Oct. 7 (Bloomberg) -- Kenneth Feinberg said the Gulf Coast Claims Facility drawing on BP Plc’s $20 billion oil fund is attracting as many as 8,000 applications a day and has paid out more than $1 billion.
The numbers show growing confidence in the facility after criticism by the U.S. Justice Department and residents and public officials along the Gulf Coast that checks weren’t going out quickly enough, Feinberg, the fund administrator, said today.
“People are recognizing that this program is working,” Feinberg said in an interview on Bloomberg Television. “They want to participate. They want to take advantage of the generosity of this program.”
The Gulf Coast Claims Facility had paid $349 million through Sept. 23, its first month of operation. Thomas Perrelli, the associate U.S. attorney general who led negotiations with BP to set up the fund, said on Sept. 17 that the pace of payments was unacceptable.
The facility had paid $1.08 billion in claims as of Oct. 6, according to statistics posted on its website. The money includes $34.5 million for lost real estate sales and commissions being distributed by state Realtor trade groups.
Some claims remain under review because of “woefully inadequate” documentation and some are likely cases of fraud, Feinberg said today. Of the almost 118,000 claims the facility has received, more than 43,500 remain to be paid.
“Frankly, we’re getting it out as fast as we can,” Feinberg said.
To speed payments, he clustered the handling of claims by industry. He has also widened the potential pool of victims who can seek compensation.
Reversal on Proximity
Initially, Feinberg had sought to draw a geographic line, using proximity to the spill as a standard. The goal was to help “those most in need” get compensation quickly and to limit questionable claims, according to Feinberg. He changed his mind on Oct. 4, deciding against a geographic test.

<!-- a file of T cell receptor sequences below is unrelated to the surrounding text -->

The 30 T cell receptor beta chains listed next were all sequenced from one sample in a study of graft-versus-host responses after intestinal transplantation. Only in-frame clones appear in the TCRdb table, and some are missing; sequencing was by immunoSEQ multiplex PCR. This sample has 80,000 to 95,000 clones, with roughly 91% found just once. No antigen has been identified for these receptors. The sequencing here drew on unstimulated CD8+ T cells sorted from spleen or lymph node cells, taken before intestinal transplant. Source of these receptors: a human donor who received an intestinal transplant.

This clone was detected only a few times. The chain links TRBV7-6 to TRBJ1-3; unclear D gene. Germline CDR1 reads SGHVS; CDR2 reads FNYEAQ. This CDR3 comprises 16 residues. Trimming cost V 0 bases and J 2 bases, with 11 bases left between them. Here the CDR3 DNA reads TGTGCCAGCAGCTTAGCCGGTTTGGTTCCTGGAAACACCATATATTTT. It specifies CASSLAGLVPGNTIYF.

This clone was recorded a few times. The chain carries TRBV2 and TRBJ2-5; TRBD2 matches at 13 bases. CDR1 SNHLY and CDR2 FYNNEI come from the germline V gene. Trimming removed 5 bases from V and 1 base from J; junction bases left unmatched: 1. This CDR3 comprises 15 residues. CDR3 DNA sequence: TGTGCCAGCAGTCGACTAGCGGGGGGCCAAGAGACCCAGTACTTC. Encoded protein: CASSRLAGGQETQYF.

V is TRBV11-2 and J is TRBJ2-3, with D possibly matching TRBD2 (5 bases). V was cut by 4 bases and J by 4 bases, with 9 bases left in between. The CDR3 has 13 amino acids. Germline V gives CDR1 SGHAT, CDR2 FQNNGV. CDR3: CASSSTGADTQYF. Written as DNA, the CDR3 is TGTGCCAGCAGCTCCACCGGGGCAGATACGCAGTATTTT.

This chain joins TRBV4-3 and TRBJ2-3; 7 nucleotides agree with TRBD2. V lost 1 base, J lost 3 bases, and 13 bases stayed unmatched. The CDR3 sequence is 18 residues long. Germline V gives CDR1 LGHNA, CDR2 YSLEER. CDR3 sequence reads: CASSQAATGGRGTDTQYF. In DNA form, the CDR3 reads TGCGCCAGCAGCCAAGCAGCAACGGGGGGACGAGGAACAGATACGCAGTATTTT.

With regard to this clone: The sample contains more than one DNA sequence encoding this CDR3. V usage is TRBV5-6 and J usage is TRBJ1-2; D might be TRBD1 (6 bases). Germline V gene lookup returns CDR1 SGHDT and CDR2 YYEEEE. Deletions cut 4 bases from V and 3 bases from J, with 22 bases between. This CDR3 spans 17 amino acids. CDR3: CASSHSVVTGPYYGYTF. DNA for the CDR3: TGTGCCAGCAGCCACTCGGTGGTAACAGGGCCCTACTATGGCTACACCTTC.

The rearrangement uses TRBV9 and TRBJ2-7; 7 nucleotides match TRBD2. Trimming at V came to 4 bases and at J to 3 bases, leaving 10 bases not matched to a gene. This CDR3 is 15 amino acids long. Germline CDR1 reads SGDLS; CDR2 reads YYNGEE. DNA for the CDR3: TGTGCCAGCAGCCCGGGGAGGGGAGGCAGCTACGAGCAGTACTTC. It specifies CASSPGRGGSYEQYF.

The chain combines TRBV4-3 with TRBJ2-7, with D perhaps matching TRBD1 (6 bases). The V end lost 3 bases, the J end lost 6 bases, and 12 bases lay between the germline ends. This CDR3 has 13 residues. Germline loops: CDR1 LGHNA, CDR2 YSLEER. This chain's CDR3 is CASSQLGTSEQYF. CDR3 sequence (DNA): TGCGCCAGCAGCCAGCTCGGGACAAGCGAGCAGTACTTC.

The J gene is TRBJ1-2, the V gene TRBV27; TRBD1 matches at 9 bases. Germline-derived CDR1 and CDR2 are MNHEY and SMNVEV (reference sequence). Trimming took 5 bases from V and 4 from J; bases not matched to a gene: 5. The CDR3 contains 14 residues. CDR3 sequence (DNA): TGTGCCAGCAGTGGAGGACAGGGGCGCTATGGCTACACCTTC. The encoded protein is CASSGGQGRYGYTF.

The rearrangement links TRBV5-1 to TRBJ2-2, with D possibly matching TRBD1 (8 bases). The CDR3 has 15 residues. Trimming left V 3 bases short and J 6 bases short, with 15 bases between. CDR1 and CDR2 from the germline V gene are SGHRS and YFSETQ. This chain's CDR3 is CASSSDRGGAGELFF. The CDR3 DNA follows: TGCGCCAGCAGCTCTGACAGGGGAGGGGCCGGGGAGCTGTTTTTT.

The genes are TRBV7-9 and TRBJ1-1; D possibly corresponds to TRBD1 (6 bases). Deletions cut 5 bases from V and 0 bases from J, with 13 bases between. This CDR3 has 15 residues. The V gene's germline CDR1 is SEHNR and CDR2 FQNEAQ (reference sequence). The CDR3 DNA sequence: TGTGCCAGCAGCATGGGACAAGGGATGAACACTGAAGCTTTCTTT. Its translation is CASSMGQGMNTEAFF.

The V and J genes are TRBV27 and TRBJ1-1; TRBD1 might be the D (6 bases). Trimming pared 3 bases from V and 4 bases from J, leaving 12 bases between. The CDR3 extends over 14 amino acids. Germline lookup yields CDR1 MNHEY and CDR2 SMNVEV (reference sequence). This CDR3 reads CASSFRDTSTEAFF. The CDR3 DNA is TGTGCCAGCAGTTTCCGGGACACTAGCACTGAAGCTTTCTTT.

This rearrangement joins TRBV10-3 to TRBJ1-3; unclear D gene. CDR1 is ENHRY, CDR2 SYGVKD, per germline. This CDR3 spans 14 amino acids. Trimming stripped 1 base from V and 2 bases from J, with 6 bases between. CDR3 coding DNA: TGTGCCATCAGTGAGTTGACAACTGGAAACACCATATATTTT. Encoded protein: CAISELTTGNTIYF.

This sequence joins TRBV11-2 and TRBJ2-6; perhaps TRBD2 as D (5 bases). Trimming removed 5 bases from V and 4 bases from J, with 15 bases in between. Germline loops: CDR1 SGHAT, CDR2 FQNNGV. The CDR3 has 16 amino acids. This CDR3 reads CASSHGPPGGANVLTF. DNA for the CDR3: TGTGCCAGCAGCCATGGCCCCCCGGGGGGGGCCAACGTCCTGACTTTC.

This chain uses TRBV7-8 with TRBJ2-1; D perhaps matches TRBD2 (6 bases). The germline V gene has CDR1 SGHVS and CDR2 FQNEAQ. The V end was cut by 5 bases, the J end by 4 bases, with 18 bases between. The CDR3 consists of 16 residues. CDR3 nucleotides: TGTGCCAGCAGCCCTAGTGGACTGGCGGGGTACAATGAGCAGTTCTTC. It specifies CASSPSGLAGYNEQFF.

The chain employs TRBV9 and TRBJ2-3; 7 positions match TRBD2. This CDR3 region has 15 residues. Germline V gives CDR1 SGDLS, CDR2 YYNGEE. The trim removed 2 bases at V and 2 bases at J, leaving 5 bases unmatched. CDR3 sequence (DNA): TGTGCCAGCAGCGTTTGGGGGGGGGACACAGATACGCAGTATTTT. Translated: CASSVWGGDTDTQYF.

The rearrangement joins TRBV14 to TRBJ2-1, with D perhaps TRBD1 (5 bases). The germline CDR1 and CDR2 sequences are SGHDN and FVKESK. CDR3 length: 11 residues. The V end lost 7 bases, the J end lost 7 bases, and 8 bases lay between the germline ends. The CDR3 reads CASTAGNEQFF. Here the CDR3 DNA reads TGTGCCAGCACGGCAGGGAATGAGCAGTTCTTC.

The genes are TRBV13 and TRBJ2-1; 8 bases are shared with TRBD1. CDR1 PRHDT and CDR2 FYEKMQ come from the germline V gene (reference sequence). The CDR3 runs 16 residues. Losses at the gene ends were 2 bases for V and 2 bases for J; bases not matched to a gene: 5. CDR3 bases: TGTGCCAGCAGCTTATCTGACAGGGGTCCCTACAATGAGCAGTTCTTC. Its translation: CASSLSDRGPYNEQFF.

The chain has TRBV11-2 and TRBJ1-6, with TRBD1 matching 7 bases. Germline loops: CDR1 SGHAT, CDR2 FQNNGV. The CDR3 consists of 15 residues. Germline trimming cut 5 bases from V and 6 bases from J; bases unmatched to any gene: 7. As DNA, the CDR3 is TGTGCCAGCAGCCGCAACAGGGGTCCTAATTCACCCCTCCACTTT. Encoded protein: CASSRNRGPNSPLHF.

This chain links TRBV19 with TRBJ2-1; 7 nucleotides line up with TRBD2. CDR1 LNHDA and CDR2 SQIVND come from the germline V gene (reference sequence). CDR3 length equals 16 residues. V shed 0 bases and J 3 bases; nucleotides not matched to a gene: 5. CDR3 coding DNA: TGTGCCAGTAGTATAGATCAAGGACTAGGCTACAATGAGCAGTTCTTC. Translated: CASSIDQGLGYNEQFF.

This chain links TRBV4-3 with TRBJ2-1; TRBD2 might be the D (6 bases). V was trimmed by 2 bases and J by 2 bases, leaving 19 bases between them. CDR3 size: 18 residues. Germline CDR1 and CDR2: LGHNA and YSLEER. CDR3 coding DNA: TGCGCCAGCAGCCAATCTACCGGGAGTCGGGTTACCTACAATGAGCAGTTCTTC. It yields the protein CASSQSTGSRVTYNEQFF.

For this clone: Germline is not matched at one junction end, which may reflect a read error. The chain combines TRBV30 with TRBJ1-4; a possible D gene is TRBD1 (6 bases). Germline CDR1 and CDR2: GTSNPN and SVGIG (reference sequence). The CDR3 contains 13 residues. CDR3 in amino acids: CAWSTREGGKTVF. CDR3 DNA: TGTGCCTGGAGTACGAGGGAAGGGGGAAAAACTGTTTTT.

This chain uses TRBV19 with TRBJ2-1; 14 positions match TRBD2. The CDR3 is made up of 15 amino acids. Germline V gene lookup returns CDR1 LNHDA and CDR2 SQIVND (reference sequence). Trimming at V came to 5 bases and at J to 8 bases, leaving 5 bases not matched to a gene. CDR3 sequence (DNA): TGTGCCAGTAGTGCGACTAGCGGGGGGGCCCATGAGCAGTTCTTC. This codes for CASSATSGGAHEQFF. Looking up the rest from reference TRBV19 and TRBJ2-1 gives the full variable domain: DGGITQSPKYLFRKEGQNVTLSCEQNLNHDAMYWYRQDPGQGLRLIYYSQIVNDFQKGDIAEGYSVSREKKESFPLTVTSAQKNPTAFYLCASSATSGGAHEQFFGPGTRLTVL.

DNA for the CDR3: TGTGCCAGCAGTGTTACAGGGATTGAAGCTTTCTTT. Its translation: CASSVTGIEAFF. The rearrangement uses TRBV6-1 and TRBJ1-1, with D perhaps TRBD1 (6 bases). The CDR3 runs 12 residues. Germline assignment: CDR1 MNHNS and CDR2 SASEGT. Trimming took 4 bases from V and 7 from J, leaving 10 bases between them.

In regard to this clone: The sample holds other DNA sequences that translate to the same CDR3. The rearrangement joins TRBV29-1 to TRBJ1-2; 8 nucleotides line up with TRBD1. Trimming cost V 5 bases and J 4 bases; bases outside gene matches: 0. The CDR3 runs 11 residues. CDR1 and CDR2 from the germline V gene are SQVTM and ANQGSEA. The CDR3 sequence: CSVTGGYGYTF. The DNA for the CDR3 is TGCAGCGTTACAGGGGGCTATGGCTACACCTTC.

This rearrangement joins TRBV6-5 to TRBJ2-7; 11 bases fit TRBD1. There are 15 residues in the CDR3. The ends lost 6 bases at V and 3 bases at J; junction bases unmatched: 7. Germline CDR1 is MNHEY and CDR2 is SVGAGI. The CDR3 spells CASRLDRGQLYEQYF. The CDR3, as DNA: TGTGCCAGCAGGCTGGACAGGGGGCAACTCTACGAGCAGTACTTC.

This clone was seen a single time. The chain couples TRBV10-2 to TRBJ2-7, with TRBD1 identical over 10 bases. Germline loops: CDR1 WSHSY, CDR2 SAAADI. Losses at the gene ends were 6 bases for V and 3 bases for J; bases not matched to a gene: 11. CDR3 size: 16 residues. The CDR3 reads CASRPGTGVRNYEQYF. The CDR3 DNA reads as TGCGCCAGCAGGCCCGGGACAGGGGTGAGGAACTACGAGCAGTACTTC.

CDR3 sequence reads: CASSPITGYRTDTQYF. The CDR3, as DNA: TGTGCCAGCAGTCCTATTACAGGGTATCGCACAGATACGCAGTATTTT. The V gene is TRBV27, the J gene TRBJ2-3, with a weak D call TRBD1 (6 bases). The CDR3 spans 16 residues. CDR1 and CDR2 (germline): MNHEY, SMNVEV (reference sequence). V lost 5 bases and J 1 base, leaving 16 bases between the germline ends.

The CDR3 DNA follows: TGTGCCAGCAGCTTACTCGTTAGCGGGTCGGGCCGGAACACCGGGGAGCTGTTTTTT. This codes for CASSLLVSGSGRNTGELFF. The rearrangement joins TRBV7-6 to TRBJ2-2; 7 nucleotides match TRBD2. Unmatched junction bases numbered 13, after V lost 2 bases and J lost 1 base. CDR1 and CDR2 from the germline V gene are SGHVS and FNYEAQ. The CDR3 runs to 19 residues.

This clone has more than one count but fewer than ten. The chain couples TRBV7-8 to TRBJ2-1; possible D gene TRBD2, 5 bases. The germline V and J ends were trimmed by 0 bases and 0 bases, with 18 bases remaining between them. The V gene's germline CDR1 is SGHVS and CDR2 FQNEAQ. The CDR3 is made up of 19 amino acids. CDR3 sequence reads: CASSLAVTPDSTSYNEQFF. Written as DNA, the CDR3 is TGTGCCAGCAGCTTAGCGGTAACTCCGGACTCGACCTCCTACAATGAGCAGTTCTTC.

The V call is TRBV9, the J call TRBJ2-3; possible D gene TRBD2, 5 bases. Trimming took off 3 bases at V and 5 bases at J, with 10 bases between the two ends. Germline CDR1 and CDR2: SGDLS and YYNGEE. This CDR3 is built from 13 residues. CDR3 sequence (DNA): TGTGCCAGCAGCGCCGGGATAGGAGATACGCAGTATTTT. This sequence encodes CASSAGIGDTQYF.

The reversal was welcomed in Florida, where individuals and companies along both coasts have said business and tourism plummeted on the misperception that the state’s beaches were awash in crude. Oil reached the state’s shoreline only in the Northwest panhandle.
Keith Overton, the chairman of the Florida Restaurant and Lodging Association and chief operating officer for TradeWinds Island Resorts in St. Petersburg, Florida, called the shift in policy “great news for Florida tourism.”
Overton’s hotel has filed a $1.1 million claim. Feinberg’s facility has received about 2,000 tourism claims from Florida, Feinberg said in a phone interview on Oct. 4.
Claimants still have to prove their losses resulted from the spill, and not from a weak economy. Feinberg said letters and e-mails canceling reservations would be one way to document a loss in Florida.
“It is fair to at least allow the hotels and motels all along the Western Gulf to at least file a claim and attempt if they can, on a case-by-case basis, to demonstrate their damage,” Feinberg said in the phone interview.
Feinberg also told Bloomberg TV that the claims facility will issue partial payments beyond the Nov. 23 deadline to file for emergency checks.
In accepting such interim payments, claimants would retain the option to sue BP. They waive that right once they accept a final, permanent check from the facility.
“If somebody doesn’t want to take a lump-sum payment because they don’t know about the future, don’t take it,” Feinberg said. “I will agree to make interim payments.”
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